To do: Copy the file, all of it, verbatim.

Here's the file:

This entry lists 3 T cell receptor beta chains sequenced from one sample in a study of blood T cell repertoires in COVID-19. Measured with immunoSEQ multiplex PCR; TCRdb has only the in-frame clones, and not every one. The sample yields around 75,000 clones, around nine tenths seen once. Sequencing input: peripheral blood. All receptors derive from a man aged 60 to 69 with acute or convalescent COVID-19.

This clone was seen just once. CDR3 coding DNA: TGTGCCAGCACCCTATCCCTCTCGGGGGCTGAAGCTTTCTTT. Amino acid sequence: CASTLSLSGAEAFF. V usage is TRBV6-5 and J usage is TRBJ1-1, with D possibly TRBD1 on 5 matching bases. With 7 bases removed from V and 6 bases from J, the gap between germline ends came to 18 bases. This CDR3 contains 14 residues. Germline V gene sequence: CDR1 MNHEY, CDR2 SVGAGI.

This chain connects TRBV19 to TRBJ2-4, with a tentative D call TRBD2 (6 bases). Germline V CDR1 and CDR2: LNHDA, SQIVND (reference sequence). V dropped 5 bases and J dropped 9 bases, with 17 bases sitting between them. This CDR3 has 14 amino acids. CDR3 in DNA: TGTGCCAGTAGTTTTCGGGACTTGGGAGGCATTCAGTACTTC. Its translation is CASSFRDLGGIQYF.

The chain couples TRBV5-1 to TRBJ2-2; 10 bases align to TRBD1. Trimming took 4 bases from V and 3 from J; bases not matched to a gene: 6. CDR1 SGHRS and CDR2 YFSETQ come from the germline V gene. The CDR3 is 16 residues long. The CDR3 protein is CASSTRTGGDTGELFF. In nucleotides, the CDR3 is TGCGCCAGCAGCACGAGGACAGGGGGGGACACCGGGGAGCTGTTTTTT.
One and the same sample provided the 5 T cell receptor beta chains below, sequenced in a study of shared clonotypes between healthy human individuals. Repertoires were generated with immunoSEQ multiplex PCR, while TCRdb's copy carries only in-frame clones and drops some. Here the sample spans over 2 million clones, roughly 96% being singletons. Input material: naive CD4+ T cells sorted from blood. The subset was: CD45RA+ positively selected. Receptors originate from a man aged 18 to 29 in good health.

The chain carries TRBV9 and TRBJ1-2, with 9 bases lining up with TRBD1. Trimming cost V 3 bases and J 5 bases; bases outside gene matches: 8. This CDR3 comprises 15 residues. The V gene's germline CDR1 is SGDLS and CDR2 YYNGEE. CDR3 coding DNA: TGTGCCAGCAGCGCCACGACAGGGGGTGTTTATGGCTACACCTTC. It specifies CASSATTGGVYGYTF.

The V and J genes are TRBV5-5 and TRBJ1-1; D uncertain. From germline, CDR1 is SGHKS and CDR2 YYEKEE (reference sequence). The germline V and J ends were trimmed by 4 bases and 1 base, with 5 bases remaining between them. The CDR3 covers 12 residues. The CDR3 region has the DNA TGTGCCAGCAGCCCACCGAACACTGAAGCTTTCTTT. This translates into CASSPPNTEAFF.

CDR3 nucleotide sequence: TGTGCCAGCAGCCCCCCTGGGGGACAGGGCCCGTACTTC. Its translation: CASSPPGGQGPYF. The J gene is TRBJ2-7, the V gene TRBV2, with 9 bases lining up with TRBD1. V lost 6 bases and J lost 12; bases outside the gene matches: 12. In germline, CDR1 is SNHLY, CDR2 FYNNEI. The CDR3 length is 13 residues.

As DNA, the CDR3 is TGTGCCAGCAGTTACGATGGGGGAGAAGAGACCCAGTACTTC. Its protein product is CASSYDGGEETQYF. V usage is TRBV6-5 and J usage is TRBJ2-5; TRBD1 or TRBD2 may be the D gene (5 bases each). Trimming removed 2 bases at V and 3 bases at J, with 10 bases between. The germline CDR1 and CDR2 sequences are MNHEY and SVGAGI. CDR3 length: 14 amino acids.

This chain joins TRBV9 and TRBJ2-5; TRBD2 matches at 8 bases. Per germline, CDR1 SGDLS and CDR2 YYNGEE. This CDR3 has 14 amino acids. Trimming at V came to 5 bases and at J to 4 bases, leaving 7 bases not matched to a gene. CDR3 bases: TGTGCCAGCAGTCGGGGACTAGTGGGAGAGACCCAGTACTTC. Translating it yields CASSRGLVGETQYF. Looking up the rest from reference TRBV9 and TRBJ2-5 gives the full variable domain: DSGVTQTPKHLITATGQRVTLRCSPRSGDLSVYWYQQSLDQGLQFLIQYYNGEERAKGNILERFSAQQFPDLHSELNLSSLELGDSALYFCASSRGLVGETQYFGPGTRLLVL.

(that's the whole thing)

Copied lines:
This entry lists 3 T cell receptor beta chains sequenced from one sample in a study of blood T cell repertoires in COVID-19. Measured with immunoSEQ multiplex PCR; TCRdb has only the in-frame clones, and not every one. The sample yields around 75,000 clones, around nine tenths seen once. Sequencing input: peripheral blood. All receptors derive from a man aged 60 to 69 with acute or convalescent COVID-19.

This clone was seen just once. CDR3 coding DNA: TGTGCCAGCACCCTATCCCTCTCGGGGGCTGAAGCTTTCTTT. Amino acid sequence: CASTLSLSGAEAFF. V usage is TRBV6-5 and J usage is TRBJ1-1, with D possibly TRBD1 on 5 matching bases. With 7 bases removed from V and 6 bases from J, the gap between germline ends came to 18 bases. This CDR3 contains 14 residues. Germline V gene sequence: CDR1 MNHEY, CDR2 SVGAGI.

This chain connects TRBV19 to TRBJ2-4, with a tentative D call TRBD2 (6 bases). Germline V CDR1 and CDR2: LNHDA, SQIVND (reference sequence). V dropped 5 bases and J dropped 9 bases, with 17 bases sitting between them. This CDR3 has 14 amino acids. CDR3 in DNA: TGTGCCAGTAGTTTTCGGGACTTGGGAGGCATTCAGTACTTC. Its translation is CASSFRDLGGIQYF.

The chain couples TRBV5-1 to TRBJ2-2; 10 bases align to TRBD1. Trimming took 4 bases from V and 3 from J; bases not matched to a gene: 6. CDR1 SGHRS and CDR2 YFSETQ come from the germline V gene. The CDR3 is 16 residues long. The CDR3 protein is CASSTRTGGDTGELFF. In nucleotides, the CDR3 is TGCGCCAGCAGCACGAGGACAGGGGGGGACACCGGGGAGCTGTTTTTT.
One and the same sample provided the 5 T cell receptor beta chains below, sequenced in a study of shared clonotypes between healthy human individuals. Repertoires were generated with immunoSEQ multiplex PCR, while TCRdb's copy carries only in-frame clones and drops some. Here the sample spans over 2 million clones, roughly 96% being singletons. Input material: naive CD4+ T cells sorted from blood. The subset was: CD45RA+ positively selected. Receptors originate from a man aged 18 to 29 in good health.

The chain carries TRBV9 and TRBJ1-2, with 9 bases lining up with TRBD1. Trimming cost V 3 bases and J 5 bases; bases outside gene matches: 8. This CDR3 comprises 15 residues. The V gene's germline CDR1 is SGDLS and CDR2 YYNGEE. CDR3 coding DNA: TGTGCCAGCAGCGCCACGACAGGGGGTGTTTATGGCTACACCTTC. It specifies CASSATTGGVYGYTF.

The V and J genes are TRBV5-5 and TRBJ1-1; D uncertain. From germline, CDR1 is SGHKS and CDR2 YYEKEE (reference sequence). The germline V and J ends were trimmed by 4 bases and 1 base, with 5 bases remaining between them. The CDR3 covers 12 residues. The CDR3 region has the DNA TGTGCCAGCAGCCCACCGAACACTGAAGCTTTCTTT. This translates into CASSPPNTEAFF.

CDR3 nucleotide sequence: TGTGCCAGCAGCCCCCCTGGGGGACAGGGCCCGTACTTC. Its translation: CASSPPGGQGPYF. The J gene is TRBJ2-7, the V gene TRBV2, with 9 bases lining up with TRBD1. V lost 6 bases and J lost 12; bases outside the gene matches: 12. In germline, CDR1 is SNHLY, CDR2 FYNNEI. The CDR3 length is 13 residues.

As DNA, the CDR3 is TGTGCCAGCAGTTACGATGGGGGAGAAGAGACCCAGTACTTC. Its protein product is CASSYDGGEETQYF. V usage is TRBV6-5 and J usage is TRBJ2-5; TRBD1 or TRBD2 may be the D gene (5 bases each). Trimming removed 2 bases at V and 3 bases at J, with 10 bases between. The germline CDR1 and CDR2 sequences are MNHEY and SVGAGI. CDR3 length: 14 amino acids.

This chain joins TRBV9 and TRBJ2-5; TRBD2 matches at 8 bases. Per germline, CDR1 SGDLS and CDR2 YYNGEE. This CDR3 has 14 amino acids. Trimming at V came to 5 bases and at J to 4 bases, leaving 7 bases not matched to a gene. CDR3 bases: TGTGCCAGCAGTCGGGGACTAGTGGGAGAGACCCAGTACTTC. Translating it yields CASSRGLVGETQYF. Looking up the rest from reference TRBV9 and TRBJ2-5 gives the full variable domain: DSGVTQTPKHLITATGQRVTLRCSPRSGDLSVYWYQQSLDQGLQFLIQYYNGEERAKGNILERFSAQQFPDLHSELNLSSLELGDSALYFCASSRGLVGETQYFGPGTRLLVL.